CHINA / National

China drops out of Asian marine drill
Updated: 2006-05-28 09:02

China is unlikely to take part in an Asian security drill scheduled to begin off Shanghai on Saturday, the Japan Coast Guard said.

Japan Coast Guard (JCG) special rescue unit members hoist an imaginary castaway to a JCG helicopter as a JCG fire-fighting vessel sprays water to a mock burning boat during their annual fleet review and exercise demonstration at Tokyo Bay in Tokyo May 27, 2006. [AP]

China, the United States, South Korea, Canada and Russia are all scheduled to take part in the drill. The event would have been the first time China had participated in such a joint exercise.

"We are still hoping that the Chinese will take part, but the prospects are not good," said one Japan Coast Guard official.

Japanese coast guard officials co-ordinating the event have stressed that the exercise is not connected to the U.S.-led Proliferation Security Initiative (PSI) because no military forces are involved.

The drill scenario is based on a simulation of a suspicious ship being refused entry to the port of Shanghai and then being tracked by Chinese and other coast guard ships in turn.

The initial plan released by Japan's Coast Guard had referred to the ship being from a country suspected of exporting weapons of mass destruction. A revised scenario removed this reference and instead spoke of a "ship suspected of smuggling goods and people."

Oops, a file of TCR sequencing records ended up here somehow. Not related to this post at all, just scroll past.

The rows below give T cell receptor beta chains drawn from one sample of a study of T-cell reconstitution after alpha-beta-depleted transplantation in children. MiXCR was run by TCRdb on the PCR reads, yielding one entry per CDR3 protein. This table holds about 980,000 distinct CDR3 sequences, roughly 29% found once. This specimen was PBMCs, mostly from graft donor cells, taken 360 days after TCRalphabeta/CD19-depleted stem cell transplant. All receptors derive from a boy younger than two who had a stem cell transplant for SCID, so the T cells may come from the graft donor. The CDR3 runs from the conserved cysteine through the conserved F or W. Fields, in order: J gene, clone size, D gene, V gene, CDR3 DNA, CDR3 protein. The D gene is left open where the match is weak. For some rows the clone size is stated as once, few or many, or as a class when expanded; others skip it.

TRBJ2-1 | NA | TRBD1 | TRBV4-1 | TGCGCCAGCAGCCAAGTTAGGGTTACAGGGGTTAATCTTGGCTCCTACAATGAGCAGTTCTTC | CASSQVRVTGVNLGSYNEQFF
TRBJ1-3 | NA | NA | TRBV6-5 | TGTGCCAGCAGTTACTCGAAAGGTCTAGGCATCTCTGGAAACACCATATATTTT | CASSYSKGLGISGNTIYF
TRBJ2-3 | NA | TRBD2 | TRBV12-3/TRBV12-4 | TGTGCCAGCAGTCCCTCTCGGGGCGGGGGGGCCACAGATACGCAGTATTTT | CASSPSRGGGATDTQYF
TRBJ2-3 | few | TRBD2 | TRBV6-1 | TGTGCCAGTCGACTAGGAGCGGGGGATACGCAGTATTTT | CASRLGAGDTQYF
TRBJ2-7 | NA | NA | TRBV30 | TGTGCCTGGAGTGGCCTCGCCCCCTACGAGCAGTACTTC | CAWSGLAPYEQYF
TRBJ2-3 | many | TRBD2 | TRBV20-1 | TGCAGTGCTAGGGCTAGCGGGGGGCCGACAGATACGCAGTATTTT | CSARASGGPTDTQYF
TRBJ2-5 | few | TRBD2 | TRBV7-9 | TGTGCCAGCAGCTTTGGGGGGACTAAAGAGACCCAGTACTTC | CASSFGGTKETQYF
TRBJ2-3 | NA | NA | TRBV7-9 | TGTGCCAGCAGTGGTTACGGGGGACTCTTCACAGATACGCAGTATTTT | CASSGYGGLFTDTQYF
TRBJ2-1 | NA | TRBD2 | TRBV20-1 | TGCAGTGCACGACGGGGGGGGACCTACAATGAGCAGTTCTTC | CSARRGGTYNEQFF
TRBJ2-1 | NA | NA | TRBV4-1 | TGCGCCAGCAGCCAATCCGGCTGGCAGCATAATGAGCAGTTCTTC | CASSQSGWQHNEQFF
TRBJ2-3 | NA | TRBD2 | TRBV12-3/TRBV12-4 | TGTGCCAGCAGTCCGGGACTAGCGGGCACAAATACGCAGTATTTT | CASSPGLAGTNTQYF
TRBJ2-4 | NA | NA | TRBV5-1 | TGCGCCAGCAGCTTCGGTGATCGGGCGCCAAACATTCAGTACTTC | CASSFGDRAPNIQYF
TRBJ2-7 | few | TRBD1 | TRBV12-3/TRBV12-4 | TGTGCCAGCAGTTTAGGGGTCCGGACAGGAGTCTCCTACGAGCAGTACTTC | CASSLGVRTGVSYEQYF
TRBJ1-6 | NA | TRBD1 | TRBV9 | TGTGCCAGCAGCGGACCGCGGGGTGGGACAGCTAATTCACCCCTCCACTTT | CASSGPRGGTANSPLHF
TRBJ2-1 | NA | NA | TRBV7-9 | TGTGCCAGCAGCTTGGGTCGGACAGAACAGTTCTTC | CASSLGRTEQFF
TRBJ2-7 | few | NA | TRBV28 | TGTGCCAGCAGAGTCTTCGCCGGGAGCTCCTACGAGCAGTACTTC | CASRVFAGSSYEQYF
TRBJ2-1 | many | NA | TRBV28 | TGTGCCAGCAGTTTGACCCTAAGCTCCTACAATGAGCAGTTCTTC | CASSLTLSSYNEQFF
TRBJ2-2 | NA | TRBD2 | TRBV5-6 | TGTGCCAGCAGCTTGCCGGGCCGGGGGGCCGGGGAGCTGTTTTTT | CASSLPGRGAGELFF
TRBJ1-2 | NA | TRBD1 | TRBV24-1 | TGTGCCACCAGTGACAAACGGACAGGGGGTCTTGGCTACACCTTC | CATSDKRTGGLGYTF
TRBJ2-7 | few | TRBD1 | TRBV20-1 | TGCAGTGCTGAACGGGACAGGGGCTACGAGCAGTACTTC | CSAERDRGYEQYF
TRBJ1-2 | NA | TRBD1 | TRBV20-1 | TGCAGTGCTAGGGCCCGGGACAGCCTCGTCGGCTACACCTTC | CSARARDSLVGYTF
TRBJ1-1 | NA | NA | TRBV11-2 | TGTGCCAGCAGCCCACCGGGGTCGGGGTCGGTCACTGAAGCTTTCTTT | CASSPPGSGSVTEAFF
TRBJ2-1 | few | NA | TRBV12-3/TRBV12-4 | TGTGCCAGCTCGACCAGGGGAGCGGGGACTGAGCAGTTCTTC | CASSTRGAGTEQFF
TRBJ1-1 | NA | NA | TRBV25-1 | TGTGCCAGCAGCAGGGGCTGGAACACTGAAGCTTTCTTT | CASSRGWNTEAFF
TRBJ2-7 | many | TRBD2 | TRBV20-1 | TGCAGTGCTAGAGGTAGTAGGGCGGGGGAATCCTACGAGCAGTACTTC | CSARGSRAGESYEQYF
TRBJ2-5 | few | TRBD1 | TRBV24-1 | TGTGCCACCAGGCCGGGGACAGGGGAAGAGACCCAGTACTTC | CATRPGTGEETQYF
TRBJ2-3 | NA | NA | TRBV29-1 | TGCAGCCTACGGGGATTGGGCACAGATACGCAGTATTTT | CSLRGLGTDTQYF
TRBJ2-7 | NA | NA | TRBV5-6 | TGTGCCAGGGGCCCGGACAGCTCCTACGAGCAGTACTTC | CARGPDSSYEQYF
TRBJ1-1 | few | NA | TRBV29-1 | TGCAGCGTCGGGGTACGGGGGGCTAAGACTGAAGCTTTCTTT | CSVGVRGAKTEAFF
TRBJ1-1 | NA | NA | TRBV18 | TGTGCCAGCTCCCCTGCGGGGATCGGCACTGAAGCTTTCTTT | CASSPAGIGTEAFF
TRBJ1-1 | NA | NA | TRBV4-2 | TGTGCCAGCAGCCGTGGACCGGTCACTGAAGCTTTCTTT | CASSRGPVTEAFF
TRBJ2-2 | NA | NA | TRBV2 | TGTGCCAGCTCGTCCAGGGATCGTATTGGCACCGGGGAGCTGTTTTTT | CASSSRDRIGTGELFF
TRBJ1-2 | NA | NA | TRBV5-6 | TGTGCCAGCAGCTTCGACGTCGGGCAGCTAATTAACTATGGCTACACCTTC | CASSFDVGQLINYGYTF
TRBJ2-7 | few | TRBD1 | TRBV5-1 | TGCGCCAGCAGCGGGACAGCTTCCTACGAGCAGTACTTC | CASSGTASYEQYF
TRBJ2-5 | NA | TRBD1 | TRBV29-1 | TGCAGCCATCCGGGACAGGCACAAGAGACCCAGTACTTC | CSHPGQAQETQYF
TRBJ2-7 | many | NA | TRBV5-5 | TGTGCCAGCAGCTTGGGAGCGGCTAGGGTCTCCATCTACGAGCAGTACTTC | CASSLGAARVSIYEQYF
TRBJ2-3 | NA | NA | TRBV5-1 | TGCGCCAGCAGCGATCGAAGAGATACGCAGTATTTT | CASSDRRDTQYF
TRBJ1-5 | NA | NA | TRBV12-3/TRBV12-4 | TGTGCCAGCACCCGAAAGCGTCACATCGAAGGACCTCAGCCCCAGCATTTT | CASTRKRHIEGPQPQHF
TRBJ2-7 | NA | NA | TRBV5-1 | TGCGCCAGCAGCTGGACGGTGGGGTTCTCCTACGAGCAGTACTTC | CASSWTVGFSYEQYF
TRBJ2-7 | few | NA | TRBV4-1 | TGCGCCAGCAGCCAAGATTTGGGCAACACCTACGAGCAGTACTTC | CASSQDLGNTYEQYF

"This has absolutely nothing to do with weapons of mass destruction," the Japan Coast Guard official said. "It is a security drill, but somehow it seems to have been misunderstood."

Australia, Japan, Singapore, Thailand and New Zealand are the only Asia-Pacific region countries to publicly support the PSI, although the group says it has backing from more than 60 states.

China and South Korea have been reluctant to join the initiative, apparently to avoid offending North Korea, the nation with nuclear ambitions that are the subject of stalled six-party talks.

The U.S. Coast Guard ship Sequoia acting as the "suspicious" vessel failed to leave Shanghai as scheduled at 1 p.m., the Japan Coast Guard official said, adding that the reasons for the delay were not clear.

"We want to watch out for the Sequoia's departure. If the Chinese do not join at that point, then we will know for sure they are not taking part," he said.

The joint exercises will take place in the East China Sea, where Japan and China are in dispute over gas fields and sovereignty over a group of small islands.

The drill is likely to proceed even if China does not take part, the Japan Coast Guard said.


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